“The denomination has given me some slack, but if I did that I fear I would lose my credentials as a minister,” Dr. Cordle emphasized. “When I’m asked to do a service I tell them that if I do, they could lose one of their strongest advocates.”
The restraint makes Dr. Cordle particularly sad, “I see some very dear friends and have seen their commitment and their love for each other and I would love to be able to participate and offer them my blessings and the blessings of the church. I’m hopeful one day the church will listen and learn and grow and allow us to do that.”
He sees some progress in that area. Earlier this year the North Georgia Methodist Conference voted to support ENDA, the federal measure that would prevent discrimination at work based on sexual orientation. Dr. Cordle finds that an encouraging step.
But, the day of the denomination may be in danger. Dr. Cordle mused, “Today people don’t choose denominations, they choose congregations. If they find a place where they are welcome, they don’t get hung up on denominations.”
That may apply mostly to gay and lesbian Christians who are more in search of a church home than a denomination.
As Dr. Cordle observed, “They are Christians who happen to be gay, they don’t want their sexuality to be a part of the worship. They’re not worshipping the fact that they were born gay, they’re coming to worship God.”
THE COST OF AFFIRMING GAYS AND LESBIANS
Not all churches have had the luck of St. Mark when it comes to denominational politics. Many churches have found themselves voted out of fellowships after taking bold steps to include gays and lesbians in their congregations.
Some of the churches facing such action belong to the Association of Welcoming and Affirming Baptists. In two regions, American Baptists of the West and American Baptists of Ohio, churches have been dismissed because of their memberships in AWAB.
According to AWAB’s Brenda Moulton the movement to disfellowship Welcoming and Affirming (W&A) churches generally begins when an Association or Region passes a Resolution which defines their position on sexuality. This is often an affirmation of the General Board’s one sentence Resolution, which is treated as denominational policy. Changes are then made to the Region’s Covenant of Relationships, which require Covenanting Churches to adhere to the Region’s theological stance [which includes the American Baptist’s resolution that homosexuality is incompatible with Christian teaching]. It then becomes possible to dismiss W&A congregations, and churches which may later define themselves as W&A are defined as having “chosen” to disaffiliate themselves from the Region.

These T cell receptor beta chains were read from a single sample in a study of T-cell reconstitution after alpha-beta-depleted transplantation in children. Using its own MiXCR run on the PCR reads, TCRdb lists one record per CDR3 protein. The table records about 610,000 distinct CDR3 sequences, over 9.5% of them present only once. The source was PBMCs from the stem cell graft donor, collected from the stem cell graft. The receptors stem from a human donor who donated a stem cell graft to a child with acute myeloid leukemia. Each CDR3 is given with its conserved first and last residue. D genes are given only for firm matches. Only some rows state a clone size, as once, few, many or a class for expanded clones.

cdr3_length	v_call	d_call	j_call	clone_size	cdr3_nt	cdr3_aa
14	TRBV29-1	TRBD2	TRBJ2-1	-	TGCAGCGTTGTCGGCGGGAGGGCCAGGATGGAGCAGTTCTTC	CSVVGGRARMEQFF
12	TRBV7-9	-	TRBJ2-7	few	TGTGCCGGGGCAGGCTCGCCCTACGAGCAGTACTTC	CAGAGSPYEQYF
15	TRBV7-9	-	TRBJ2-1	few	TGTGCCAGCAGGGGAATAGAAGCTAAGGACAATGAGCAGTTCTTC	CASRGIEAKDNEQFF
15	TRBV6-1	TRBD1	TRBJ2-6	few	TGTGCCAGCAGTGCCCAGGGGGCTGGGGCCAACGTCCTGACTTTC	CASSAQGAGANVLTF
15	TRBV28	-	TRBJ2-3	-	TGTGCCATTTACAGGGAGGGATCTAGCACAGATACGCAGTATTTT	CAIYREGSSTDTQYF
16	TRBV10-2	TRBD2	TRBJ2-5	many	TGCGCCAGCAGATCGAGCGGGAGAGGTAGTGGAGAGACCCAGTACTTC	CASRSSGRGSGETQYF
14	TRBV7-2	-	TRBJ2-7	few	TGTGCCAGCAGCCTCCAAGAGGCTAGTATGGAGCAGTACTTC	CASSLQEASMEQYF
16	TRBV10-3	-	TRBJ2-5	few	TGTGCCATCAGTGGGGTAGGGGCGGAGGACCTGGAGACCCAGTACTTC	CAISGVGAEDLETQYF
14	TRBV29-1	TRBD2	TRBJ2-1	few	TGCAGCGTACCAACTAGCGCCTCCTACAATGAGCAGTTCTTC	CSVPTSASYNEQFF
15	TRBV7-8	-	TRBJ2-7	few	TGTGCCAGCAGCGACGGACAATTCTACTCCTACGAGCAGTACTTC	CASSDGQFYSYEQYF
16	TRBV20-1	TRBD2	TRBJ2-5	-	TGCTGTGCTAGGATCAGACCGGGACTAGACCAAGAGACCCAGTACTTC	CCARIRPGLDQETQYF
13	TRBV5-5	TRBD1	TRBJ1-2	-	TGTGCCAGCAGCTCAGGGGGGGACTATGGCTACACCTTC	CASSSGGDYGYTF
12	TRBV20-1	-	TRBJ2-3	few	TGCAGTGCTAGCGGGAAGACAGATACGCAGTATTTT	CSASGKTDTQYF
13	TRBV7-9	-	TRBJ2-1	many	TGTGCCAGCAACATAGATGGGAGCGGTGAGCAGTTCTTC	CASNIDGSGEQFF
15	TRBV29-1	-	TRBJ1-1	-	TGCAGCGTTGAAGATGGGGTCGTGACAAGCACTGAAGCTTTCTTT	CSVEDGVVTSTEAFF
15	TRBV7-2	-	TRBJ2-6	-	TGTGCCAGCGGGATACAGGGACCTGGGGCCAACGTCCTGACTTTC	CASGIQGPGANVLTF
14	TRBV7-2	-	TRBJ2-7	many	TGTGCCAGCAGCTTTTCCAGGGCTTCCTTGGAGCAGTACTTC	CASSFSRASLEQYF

FIRST BAPTIST CHURCH OF GRANVILLE: REALLY DOING CHURCH
In the spring of 1995, following a resolution from its Board of Trustees, the Columbus Baptist Association in Ohio, amended their constitution to make it possible to dismiss the First Baptist Church of Granville. Granville was dismissed from membership in the CBA in June of 1995, and this dismissal was later acknowledged by the ABC Ohio. The denomination has been notified of Granville’s dismissal through the Credentials and Caucus Committee of the General Board. FBC Granville has appealed directly to the Credentials and Caucus Committee. Until action is taken by the General Board, Granville is still an ABC church.
The move was meant to punish the church, but the church’s pastor, Rev. George Williamson Jr. says it’s been a blessing.
“This has been the most intensely creative and exciting period in our history in the last two years,” he said.
Since the church was ousted from the association, gays, lesbians and bisexuals from around the state — many cast out by their own churches — have joined First Baptist.
Williamson said one member told him they didn’t think of First Baptist as church, “they thought of it as people who, like them, were being persecuted by the church.”
Williamson cited a number of factors — the youth group’s work with a gay advocacy group at Denison University, the CBA’s refusal to ordain a First Baptist member who said he planned to minister to homosexuals and church members with gay relatives — as contributing toward the church’s journey to accept homosexuals.
The church decided to reach out in 1988, after a member spoke to the congregation about his difficulties dealing with his sexual orientation.
“He became increasingly open about his experiences. He had attempted suicide several times and his closeted life was very painful,” Williamson said. “He got a lot of support from the congregation, even from people who were otherwise homophobic.”
Attendance is now up 60 percent, and the congregation has become stronger and more enthusiastic.
“There was an incredible upsurge in the spirit and joy and sense of God that overtook this church, and we got that from the gays and lesbians who came here,” said Williamson. “They say we’ve done a lot for them, but we believe they’ve done alot for us. They’ve brought us a sense of spirituality and mission that wasn’t here before.”
To celebrate their progress over the past year, Williamson says the church has committed themselves to build a house for Habitat For Humanity. “It’s mainly because a lot of our dykes are such good builders and electricians,” Williamson said proudly.
THE BOOK OF LETTERS
Despite the good things that have happened since the church became welcoming to gays and lesbians, the church’s journey has not been easy, said Williamson, who has been pastor for 15 years. And it hasn’t all been rosy. There has been some picketing, and a fair amount of hate mail.